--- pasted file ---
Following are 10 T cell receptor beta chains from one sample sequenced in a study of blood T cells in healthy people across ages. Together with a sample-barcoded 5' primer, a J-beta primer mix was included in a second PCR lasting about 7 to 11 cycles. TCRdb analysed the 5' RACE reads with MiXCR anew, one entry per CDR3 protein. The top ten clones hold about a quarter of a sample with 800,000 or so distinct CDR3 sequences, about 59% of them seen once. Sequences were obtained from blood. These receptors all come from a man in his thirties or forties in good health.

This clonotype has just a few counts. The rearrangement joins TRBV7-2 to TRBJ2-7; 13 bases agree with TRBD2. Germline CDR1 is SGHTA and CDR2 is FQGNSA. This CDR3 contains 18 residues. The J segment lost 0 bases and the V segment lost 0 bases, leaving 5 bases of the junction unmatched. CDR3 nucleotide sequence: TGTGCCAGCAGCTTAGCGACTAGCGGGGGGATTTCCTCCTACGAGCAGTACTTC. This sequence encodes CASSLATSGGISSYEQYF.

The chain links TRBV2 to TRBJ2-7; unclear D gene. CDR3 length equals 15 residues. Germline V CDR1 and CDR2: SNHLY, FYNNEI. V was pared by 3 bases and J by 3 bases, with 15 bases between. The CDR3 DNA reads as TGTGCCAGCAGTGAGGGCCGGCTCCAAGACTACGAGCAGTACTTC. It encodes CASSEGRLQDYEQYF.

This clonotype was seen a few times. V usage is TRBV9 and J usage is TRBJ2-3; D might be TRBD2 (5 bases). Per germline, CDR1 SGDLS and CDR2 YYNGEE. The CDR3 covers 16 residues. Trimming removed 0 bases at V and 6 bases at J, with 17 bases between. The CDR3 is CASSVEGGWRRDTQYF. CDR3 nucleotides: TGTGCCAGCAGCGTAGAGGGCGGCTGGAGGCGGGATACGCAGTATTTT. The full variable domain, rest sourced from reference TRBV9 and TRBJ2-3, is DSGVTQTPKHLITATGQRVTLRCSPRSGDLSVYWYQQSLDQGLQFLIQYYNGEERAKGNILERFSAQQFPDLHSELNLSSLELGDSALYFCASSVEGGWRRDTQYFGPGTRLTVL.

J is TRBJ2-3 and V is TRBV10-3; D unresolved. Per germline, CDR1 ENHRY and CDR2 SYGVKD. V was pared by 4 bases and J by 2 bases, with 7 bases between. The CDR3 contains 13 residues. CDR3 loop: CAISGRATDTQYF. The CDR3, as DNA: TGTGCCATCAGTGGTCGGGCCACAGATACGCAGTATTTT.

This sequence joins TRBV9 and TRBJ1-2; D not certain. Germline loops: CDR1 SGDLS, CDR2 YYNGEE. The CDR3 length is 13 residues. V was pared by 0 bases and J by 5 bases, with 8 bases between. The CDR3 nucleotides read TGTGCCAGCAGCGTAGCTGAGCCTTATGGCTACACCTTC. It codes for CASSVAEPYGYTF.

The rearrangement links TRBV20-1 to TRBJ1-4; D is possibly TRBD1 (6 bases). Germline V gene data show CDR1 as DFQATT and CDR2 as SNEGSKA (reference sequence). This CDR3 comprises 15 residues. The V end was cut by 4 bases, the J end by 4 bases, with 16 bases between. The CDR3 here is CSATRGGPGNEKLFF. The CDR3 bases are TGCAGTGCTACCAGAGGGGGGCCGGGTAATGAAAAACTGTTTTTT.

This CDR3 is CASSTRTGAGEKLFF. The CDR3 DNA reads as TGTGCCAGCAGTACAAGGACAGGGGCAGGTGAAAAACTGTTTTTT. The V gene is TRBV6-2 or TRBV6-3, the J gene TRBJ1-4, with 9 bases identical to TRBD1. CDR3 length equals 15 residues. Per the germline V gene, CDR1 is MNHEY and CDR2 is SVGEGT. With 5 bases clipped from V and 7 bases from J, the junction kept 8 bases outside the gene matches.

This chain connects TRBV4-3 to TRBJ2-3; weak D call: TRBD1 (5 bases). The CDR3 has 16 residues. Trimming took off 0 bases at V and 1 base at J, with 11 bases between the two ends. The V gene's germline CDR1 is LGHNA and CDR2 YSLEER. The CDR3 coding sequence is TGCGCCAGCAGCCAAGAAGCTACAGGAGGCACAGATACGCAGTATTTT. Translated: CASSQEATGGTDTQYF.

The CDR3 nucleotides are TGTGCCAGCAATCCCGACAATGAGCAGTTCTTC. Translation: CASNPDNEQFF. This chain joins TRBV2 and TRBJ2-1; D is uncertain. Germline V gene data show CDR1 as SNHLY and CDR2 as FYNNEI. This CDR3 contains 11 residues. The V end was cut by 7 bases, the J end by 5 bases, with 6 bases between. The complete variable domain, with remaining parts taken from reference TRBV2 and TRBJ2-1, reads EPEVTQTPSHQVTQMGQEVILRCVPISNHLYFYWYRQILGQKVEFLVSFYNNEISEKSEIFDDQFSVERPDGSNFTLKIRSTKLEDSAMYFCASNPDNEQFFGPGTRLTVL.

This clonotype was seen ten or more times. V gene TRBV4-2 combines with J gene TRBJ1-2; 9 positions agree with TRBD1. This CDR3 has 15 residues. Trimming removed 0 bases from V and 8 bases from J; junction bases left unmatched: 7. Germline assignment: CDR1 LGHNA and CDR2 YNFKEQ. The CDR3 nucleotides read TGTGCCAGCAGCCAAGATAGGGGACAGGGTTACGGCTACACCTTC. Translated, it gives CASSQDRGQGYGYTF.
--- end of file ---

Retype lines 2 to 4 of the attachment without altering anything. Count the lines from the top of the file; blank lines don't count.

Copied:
This clonotype has just a few counts. The rearrangement joins TRBV7-2 to TRBJ2-7; 13 bases agree with TRBD2. Germline CDR1 is SGHTA and CDR2 is FQGNSA. This CDR3 contains 18 residues. The J segment lost 0 bases and the V segment lost 0 bases, leaving 5 bases of the junction unmatched. CDR3 nucleotide sequence: TGTGCCAGCAGCTTAGCGACTAGCGGGGGGATTTCCTCCTACGAGCAGTACTTC. This sequence encodes CASSLATSGGISSYEQYF.

The chain links TRBV2 to TRBJ2-7; unclear D gene. CDR3 length equals 15 residues. Germline V CDR1 and CDR2: SNHLY, FYNNEI. V was pared by 3 bases and J by 3 bases, with 15 bases between. The CDR3 DNA reads as TGTGCCAGCAGTGAGGGCCGGCTCCAAGACTACGAGCAGTACTTC. It encodes CASSEGRLQDYEQYF.

This clonotype was seen a few times. V usage is TRBV9 and J usage is TRBJ2-3; D might be TRBD2 (5 bases). Per germline, CDR1 SGDLS and CDR2 YYNGEE. The CDR3 covers 16 residues. Trimming removed 0 bases at V and 6 bases at J, with 17 bases between. The CDR3 is CASSVEGGWRRDTQYF. CDR3 nucleotides: TGTGCCAGCAGCGTAGAGGGCGGCTGGAGGCGGGATACGCAGTATTTT. The full variable domain, rest sourced from reference TRBV9 and TRBJ2-3, is DSGVTQTPKHLITATGQRVTLRCSPRSGDLSVYWYQQSLDQGLQFLIQYYNGEERAKGNILERFSAQQFPDLHSELNLSSLELGDSALYFCASSVEGGWRRDTQYFGPGTRLTVL.